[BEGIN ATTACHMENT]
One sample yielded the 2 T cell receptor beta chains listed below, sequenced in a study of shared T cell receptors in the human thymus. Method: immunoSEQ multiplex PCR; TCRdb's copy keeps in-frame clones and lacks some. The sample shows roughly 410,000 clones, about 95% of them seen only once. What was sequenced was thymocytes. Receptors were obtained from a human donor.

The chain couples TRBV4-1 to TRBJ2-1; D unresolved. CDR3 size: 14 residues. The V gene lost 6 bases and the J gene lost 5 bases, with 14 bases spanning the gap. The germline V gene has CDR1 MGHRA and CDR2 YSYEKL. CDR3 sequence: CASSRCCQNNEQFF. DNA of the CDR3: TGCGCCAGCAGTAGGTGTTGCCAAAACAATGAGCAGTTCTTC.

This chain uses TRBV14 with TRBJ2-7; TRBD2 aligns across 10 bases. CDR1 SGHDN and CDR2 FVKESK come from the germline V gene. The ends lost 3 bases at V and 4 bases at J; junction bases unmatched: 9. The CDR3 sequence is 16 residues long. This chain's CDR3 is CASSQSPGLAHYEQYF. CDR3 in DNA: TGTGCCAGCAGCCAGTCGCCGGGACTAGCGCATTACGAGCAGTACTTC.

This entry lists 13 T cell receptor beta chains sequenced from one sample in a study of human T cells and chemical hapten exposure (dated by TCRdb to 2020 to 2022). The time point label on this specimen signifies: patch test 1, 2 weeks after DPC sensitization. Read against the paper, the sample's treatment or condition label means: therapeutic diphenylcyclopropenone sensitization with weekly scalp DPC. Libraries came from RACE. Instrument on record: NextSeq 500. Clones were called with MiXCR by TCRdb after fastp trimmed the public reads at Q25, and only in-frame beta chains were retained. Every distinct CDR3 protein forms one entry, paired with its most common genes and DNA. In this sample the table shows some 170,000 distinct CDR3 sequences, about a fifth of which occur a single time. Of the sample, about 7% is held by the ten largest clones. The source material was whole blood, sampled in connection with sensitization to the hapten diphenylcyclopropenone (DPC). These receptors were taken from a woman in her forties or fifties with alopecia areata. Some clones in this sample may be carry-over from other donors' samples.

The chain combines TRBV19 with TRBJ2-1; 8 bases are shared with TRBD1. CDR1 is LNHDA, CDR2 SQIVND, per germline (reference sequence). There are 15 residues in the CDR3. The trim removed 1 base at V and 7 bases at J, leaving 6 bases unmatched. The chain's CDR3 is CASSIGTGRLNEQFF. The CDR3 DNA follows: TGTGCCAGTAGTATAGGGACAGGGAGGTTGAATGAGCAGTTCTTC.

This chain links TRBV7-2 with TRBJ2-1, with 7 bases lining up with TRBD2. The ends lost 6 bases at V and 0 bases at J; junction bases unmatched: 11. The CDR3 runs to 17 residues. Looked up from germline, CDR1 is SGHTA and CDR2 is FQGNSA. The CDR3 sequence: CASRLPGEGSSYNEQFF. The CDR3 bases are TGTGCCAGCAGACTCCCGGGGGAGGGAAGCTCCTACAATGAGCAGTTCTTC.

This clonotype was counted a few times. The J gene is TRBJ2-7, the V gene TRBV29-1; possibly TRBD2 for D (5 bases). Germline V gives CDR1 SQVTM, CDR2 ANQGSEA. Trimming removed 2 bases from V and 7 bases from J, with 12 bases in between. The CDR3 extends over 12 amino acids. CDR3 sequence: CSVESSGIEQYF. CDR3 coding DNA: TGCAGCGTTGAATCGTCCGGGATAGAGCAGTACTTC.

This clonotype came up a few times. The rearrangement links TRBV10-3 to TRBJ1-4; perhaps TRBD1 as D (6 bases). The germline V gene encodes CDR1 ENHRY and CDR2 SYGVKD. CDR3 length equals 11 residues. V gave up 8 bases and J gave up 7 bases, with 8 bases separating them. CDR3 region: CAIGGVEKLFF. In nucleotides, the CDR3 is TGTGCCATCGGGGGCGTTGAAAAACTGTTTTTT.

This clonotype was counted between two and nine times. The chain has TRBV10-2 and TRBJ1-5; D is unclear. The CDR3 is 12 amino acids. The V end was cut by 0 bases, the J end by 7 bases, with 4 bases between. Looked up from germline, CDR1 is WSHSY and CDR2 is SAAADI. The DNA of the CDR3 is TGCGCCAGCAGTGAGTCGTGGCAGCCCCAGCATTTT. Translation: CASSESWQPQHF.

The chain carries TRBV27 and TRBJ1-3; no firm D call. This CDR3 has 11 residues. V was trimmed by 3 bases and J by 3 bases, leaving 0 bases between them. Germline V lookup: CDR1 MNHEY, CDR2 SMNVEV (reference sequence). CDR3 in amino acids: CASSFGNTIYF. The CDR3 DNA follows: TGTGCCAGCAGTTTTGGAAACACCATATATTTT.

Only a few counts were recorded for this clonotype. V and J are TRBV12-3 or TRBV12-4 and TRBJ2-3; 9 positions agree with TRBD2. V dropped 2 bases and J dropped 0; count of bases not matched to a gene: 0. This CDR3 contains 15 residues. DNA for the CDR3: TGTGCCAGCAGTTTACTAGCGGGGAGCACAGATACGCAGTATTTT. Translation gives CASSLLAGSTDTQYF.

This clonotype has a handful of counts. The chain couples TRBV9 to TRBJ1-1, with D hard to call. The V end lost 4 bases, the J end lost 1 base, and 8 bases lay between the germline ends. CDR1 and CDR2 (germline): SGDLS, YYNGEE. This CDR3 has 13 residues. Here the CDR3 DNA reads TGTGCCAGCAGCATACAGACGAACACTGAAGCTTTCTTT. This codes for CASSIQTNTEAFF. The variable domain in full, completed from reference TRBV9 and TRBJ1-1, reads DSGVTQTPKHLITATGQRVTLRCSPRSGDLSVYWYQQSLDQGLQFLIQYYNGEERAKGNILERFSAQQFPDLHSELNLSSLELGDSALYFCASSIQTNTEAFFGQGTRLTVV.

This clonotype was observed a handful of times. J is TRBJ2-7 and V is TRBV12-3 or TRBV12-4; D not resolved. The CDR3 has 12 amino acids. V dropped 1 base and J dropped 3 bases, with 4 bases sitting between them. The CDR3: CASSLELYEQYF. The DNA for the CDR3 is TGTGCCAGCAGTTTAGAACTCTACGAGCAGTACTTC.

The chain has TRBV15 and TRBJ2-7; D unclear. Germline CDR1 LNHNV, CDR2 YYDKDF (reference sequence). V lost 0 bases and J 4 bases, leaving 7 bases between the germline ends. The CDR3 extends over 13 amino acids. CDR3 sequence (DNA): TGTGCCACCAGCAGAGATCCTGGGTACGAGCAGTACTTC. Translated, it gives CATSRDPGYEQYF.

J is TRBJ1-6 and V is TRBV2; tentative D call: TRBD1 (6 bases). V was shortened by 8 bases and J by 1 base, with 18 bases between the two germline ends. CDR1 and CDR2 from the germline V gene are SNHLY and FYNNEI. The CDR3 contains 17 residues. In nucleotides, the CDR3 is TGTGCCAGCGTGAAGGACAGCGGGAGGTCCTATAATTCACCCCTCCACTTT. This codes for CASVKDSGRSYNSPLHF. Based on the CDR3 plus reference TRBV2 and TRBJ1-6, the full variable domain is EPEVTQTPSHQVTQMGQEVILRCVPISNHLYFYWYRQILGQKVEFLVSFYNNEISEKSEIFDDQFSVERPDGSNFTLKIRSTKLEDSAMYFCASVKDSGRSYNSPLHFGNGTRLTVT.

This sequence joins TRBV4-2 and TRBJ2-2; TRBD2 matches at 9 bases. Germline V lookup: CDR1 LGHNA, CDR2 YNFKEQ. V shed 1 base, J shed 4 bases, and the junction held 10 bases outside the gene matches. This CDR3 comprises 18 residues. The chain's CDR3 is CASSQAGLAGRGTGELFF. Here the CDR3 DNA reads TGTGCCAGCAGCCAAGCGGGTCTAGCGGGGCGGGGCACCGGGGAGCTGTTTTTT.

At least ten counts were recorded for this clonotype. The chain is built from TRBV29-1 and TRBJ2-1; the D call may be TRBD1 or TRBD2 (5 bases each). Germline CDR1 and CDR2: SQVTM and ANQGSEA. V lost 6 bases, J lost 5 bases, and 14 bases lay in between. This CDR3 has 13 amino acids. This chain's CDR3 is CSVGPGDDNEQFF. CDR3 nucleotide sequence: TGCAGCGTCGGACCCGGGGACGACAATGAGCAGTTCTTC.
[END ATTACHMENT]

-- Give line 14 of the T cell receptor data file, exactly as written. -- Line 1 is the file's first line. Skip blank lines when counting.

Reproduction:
The chain has TRBV15 and TRBJ2-7; D unclear. Germline CDR1 LNHNV, CDR2 YYDKDF (reference sequence). V lost 0 bases and J 4 bases, leaving 7 bases between the germline ends. The CDR3 extends over 13 amino acids. CDR3 sequence (DNA): TGTGCCACCAGCAGAGATCCTGGGTACGAGCAGTACTTC. Translated, it gives CATSRDPGYEQYF.